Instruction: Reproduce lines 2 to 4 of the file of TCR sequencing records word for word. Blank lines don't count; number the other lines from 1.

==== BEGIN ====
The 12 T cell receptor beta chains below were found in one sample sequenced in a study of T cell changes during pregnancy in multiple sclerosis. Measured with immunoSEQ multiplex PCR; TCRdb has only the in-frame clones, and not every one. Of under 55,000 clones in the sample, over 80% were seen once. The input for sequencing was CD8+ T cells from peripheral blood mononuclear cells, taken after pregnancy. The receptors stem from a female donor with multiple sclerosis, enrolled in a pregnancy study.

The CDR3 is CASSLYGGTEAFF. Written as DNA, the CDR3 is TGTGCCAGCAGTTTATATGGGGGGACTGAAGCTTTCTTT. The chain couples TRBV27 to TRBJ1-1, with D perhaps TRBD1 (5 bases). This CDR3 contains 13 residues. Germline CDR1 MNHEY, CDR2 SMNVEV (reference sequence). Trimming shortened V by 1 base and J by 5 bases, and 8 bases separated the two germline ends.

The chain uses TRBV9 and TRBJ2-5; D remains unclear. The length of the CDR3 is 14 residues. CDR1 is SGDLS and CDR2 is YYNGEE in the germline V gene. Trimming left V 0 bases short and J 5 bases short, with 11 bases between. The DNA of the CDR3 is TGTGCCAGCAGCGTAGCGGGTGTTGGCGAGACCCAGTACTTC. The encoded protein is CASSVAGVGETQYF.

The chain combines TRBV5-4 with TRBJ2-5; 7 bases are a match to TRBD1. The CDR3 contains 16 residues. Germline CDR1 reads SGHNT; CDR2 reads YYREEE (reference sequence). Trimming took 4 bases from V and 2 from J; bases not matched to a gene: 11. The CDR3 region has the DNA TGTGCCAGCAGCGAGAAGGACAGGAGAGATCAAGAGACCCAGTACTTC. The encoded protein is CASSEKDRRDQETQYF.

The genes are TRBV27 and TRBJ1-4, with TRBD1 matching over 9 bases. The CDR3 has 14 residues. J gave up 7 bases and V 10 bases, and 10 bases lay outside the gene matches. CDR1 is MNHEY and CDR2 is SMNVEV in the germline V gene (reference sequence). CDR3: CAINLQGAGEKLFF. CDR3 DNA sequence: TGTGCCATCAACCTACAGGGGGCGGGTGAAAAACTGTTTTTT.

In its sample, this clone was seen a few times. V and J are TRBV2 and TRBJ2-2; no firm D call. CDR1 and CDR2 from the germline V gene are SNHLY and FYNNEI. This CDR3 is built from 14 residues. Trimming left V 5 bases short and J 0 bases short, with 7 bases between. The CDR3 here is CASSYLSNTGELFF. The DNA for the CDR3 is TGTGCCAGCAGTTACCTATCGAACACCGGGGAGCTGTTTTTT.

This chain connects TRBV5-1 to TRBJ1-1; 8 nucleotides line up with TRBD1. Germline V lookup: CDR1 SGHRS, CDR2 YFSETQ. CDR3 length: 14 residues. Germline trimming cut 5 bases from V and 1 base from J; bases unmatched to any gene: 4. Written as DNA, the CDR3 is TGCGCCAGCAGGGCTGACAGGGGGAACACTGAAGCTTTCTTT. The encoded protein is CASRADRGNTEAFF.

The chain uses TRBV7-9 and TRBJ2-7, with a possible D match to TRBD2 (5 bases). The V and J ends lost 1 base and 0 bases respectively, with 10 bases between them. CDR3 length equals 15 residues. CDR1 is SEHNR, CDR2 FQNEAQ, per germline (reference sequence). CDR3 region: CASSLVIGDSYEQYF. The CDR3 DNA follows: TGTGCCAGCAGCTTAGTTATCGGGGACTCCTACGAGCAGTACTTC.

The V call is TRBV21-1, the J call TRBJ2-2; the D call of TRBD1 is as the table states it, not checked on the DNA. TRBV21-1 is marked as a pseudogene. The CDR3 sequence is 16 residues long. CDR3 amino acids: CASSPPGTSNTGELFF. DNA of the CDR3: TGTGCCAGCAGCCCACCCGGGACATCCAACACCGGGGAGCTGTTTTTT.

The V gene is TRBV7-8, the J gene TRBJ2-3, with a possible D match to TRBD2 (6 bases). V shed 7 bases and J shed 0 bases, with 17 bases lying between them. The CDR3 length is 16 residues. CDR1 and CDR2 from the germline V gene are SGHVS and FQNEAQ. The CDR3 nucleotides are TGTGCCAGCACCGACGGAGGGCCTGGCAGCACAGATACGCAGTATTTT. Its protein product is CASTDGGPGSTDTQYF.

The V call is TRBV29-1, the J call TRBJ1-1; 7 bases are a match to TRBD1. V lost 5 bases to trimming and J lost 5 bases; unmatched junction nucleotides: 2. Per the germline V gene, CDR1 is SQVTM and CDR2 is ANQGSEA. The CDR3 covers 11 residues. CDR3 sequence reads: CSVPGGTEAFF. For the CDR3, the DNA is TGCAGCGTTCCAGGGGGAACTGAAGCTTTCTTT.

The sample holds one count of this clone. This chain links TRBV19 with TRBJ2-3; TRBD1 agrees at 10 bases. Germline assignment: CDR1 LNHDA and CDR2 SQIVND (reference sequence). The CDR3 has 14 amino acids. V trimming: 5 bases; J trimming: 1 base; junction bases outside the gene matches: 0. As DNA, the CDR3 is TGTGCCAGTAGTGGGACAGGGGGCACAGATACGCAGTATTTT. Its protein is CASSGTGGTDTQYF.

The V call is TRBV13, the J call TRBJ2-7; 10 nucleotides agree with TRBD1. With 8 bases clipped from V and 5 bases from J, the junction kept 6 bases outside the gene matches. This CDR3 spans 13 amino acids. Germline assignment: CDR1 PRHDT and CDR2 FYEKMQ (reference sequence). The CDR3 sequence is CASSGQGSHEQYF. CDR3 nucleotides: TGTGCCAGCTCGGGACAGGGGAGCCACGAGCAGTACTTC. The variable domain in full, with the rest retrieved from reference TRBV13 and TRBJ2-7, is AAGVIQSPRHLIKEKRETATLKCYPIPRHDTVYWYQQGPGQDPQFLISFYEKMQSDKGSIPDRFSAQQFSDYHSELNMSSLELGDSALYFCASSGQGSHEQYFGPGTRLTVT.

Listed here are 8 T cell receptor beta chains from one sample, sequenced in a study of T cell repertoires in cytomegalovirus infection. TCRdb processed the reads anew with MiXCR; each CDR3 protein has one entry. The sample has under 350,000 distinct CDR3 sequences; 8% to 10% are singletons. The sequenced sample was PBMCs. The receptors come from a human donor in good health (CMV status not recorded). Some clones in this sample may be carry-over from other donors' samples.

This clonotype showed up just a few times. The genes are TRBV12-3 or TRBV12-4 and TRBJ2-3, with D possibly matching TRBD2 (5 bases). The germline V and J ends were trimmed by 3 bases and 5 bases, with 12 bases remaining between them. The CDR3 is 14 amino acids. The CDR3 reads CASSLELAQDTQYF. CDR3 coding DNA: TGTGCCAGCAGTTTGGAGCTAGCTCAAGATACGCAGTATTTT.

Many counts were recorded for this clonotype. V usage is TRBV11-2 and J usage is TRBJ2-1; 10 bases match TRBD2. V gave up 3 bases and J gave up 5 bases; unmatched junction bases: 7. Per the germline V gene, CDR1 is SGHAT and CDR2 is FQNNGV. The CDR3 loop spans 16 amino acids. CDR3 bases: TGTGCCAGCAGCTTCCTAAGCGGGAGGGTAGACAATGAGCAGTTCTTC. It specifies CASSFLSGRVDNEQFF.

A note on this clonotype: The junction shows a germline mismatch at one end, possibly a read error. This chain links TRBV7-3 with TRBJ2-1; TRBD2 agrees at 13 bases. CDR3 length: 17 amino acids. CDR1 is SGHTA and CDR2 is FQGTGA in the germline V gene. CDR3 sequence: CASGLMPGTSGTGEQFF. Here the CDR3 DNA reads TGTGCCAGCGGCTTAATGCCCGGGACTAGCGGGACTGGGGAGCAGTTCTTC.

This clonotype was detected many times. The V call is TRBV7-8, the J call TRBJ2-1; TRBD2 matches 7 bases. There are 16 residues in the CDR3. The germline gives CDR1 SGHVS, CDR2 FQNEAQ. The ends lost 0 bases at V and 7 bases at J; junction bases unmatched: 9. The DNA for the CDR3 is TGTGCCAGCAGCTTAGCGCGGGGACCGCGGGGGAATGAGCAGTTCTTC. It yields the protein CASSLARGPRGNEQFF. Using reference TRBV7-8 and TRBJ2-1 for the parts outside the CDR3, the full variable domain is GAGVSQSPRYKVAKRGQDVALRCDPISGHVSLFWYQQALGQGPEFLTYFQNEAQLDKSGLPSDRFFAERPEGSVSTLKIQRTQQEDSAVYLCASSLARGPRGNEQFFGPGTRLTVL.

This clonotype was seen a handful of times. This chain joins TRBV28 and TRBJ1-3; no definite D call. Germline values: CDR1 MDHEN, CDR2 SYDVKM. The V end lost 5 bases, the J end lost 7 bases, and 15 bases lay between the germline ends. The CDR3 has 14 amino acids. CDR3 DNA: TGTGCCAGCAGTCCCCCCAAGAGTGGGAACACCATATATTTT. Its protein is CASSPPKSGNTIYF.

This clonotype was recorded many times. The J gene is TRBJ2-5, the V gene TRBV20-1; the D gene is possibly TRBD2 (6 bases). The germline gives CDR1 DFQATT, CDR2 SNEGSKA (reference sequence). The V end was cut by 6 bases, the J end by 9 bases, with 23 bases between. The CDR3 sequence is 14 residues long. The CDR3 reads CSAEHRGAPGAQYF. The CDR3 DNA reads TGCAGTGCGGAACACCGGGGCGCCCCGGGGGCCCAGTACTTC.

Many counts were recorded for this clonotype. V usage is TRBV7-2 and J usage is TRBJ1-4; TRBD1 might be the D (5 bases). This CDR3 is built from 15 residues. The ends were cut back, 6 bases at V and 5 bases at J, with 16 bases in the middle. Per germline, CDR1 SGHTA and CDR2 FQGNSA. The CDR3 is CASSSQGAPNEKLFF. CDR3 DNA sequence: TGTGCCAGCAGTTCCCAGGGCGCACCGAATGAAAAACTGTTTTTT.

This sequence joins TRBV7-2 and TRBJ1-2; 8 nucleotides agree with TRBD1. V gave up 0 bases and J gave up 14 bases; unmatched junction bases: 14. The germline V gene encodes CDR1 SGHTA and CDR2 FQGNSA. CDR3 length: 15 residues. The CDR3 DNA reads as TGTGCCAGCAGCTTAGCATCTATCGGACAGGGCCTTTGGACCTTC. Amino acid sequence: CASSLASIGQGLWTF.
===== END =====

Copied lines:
The CDR3 is CASSLYGGTEAFF. Written as DNA, the CDR3 is TGTGCCAGCAGTTTATATGGGGGGACTGAAGCTTTCTTT. The chain couples TRBV27 to TRBJ1-1, with D perhaps TRBD1 (5 bases). This CDR3 contains 13 residues. Germline CDR1 MNHEY, CDR2 SMNVEV (reference sequence). Trimming shortened V by 1 base and J by 5 bases, and 8 bases separated the two germline ends.

The chain uses TRBV9 and TRBJ2-5; D remains unclear. The length of the CDR3 is 14 residues. CDR1 is SGDLS and CDR2 is YYNGEE in the germline V gene. Trimming left V 0 bases short and J 5 bases short, with 11 bases between. The DNA of the CDR3 is TGTGCCAGCAGCGTAGCGGGTGTTGGCGAGACCCAGTACTTC. The encoded protein is CASSVAGVGETQYF.

The chain combines TRBV5-4 with TRBJ2-5; 7 bases are a match to TRBD1. The CDR3 contains 16 residues. Germline CDR1 reads SGHNT; CDR2 reads YYREEE (reference sequence). Trimming took 4 bases from V and 2 from J; bases not matched to a gene: 11. The CDR3 region has the DNA TGTGCCAGCAGCGAGAAGGACAGGAGAGATCAAGAGACCCAGTACTTC. The encoded protein is CASSEKDRRDQETQYF.